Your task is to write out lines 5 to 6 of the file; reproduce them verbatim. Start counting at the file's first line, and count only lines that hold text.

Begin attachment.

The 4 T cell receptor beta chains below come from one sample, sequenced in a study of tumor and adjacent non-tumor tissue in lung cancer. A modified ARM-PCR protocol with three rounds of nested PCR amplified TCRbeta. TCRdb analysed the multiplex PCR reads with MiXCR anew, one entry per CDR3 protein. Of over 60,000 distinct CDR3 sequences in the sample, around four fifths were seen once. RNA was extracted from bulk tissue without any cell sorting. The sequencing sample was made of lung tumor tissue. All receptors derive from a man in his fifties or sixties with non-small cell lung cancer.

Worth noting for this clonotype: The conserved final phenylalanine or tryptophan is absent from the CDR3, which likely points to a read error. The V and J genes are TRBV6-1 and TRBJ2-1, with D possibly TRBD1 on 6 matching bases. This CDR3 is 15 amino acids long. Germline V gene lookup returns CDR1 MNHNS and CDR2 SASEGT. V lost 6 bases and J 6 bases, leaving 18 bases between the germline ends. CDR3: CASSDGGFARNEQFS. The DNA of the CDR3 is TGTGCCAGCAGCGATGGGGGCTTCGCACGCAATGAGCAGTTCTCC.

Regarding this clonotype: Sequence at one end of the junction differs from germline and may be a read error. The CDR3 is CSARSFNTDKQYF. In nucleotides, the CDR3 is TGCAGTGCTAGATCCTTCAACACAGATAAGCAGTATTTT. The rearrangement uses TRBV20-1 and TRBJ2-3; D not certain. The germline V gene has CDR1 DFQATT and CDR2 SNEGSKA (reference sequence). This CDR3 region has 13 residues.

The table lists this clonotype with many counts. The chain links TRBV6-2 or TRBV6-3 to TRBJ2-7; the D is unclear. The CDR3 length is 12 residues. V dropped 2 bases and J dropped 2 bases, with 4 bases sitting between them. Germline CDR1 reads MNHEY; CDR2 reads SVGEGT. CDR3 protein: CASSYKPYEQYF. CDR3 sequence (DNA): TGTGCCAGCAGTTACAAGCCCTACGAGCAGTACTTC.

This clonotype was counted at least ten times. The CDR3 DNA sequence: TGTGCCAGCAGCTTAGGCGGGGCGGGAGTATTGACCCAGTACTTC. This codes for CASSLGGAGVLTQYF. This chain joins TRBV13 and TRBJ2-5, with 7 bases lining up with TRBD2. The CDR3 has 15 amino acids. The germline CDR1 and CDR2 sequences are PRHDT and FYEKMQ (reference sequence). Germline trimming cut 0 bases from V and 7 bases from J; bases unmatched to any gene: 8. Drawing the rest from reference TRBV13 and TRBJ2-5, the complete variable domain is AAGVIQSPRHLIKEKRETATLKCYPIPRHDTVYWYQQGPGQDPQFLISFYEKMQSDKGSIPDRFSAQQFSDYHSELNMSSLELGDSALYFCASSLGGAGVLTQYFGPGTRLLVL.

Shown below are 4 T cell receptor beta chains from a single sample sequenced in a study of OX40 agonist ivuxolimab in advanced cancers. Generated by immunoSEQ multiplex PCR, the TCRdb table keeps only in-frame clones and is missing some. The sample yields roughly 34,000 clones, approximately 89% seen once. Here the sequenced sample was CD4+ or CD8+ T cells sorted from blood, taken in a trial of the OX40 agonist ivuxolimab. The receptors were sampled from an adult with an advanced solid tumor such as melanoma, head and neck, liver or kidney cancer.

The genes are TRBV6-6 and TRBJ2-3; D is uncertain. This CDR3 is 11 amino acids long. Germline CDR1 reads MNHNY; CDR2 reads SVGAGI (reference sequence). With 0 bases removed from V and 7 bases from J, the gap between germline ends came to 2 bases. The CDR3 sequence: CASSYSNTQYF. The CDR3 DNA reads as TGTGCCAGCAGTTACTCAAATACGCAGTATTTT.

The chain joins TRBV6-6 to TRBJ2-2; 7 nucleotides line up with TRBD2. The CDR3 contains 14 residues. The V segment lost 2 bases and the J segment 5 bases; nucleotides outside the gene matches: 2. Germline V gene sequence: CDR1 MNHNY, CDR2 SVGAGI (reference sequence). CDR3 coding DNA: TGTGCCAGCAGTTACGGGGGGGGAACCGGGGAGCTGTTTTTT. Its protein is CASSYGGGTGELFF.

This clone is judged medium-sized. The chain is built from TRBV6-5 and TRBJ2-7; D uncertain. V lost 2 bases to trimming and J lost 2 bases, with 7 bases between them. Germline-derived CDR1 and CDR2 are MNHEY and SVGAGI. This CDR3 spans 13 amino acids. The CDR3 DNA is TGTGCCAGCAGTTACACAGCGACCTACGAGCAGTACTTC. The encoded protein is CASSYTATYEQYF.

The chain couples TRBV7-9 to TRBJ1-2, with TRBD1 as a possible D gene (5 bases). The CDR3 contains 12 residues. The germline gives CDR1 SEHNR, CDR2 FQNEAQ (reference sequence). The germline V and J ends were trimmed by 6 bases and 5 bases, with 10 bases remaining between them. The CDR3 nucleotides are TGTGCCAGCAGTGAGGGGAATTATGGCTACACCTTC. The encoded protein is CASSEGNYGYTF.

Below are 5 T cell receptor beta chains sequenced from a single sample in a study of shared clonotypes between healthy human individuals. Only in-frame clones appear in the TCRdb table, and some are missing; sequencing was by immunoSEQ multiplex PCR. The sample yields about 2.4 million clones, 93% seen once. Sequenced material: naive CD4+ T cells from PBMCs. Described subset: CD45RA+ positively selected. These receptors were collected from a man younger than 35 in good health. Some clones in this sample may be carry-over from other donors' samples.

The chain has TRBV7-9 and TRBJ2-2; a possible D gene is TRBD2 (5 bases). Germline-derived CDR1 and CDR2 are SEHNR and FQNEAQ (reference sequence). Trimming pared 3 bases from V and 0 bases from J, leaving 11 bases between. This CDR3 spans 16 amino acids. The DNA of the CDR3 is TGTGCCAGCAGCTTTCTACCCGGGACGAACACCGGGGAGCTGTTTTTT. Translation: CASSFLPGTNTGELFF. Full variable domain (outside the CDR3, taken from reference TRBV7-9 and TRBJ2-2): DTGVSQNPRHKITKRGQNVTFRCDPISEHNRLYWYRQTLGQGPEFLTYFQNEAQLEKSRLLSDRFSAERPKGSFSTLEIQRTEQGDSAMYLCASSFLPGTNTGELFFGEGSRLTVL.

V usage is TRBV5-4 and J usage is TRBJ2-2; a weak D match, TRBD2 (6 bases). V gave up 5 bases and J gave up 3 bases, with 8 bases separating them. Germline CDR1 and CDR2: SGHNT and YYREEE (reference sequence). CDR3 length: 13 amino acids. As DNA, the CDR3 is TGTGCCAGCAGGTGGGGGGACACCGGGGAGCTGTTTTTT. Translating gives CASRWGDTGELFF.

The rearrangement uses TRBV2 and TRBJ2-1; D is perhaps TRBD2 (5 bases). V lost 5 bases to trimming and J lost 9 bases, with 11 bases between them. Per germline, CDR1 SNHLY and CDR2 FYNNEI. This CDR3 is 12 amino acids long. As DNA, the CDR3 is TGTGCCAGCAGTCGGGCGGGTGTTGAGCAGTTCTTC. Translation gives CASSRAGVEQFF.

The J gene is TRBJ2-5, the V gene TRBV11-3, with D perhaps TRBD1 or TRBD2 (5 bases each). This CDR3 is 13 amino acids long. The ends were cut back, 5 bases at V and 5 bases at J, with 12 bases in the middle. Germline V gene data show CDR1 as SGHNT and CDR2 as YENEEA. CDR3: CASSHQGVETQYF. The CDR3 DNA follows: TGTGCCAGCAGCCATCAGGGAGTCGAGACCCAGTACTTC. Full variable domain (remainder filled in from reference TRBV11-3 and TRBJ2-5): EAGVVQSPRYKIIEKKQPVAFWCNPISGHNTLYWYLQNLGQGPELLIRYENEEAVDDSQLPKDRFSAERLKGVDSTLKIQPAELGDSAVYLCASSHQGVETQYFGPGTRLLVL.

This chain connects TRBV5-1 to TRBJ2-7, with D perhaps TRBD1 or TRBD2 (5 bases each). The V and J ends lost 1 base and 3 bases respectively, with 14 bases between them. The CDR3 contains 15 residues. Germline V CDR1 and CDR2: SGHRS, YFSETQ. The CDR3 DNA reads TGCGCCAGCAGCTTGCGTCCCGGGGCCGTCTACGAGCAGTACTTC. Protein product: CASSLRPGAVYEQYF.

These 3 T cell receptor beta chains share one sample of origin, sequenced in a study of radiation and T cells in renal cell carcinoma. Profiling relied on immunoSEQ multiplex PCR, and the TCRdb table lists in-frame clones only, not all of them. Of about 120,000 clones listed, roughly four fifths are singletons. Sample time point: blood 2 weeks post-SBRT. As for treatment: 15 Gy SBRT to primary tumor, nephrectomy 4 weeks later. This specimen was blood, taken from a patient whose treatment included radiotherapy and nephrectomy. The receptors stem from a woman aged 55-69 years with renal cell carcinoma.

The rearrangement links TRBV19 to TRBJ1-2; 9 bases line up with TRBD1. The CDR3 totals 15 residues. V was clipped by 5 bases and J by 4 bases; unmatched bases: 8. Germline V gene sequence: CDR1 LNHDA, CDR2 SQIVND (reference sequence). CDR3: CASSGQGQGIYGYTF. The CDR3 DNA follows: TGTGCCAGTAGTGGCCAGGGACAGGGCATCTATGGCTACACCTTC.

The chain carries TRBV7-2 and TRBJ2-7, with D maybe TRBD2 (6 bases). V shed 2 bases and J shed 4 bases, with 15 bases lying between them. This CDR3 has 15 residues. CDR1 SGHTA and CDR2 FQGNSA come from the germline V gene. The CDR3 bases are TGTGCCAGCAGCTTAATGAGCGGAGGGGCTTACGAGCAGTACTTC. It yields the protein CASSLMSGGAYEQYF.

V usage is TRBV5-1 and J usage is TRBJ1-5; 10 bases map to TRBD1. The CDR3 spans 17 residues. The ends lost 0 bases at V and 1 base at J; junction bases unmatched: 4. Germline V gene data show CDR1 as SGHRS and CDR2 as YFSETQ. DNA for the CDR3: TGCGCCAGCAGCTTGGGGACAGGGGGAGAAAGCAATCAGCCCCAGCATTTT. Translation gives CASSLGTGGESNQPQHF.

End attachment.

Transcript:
This clonotype was counted at least ten times. The CDR3 DNA sequence: TGTGCCAGCAGCTTAGGCGGGGCGGGAGTATTGACCCAGTACTTC. This codes for CASSLGGAGVLTQYF. This chain joins TRBV13 and TRBJ2-5, with 7 bases lining up with TRBD2. The CDR3 has 15 amino acids. The germline CDR1 and CDR2 sequences are PRHDT and FYEKMQ (reference sequence). Germline trimming cut 0 bases from V and 7 bases from J; bases unmatched to any gene: 8. Drawing the rest from reference TRBV13 and TRBJ2-5, the complete variable domain is AAGVIQSPRHLIKEKRETATLKCYPIPRHDTVYWYQQGPGQDPQFLISFYEKMQSDKGSIPDRFSAQQFSDYHSELNMSSLELGDSALYFCASSLGGAGVLTQYFGPGTRLLVL.

Shown below are 4 T cell receptor beta chains from a single sample sequenced in a study of OX40 agonist ivuxolimab in advanced cancers. Generated by immunoSEQ multiplex PCR, the TCRdb table keeps only in-frame clones and is missing some. The sample yields roughly 34,000 clones, approximately 89% seen once. Here the sequenced sample was CD4+ or CD8+ T cells sorted from blood, taken in a trial of the OX40 agonist ivuxolimab. The receptors were sampled from an adult with an advanced solid tumor such as melanoma, head and neck, liver or kidney cancer.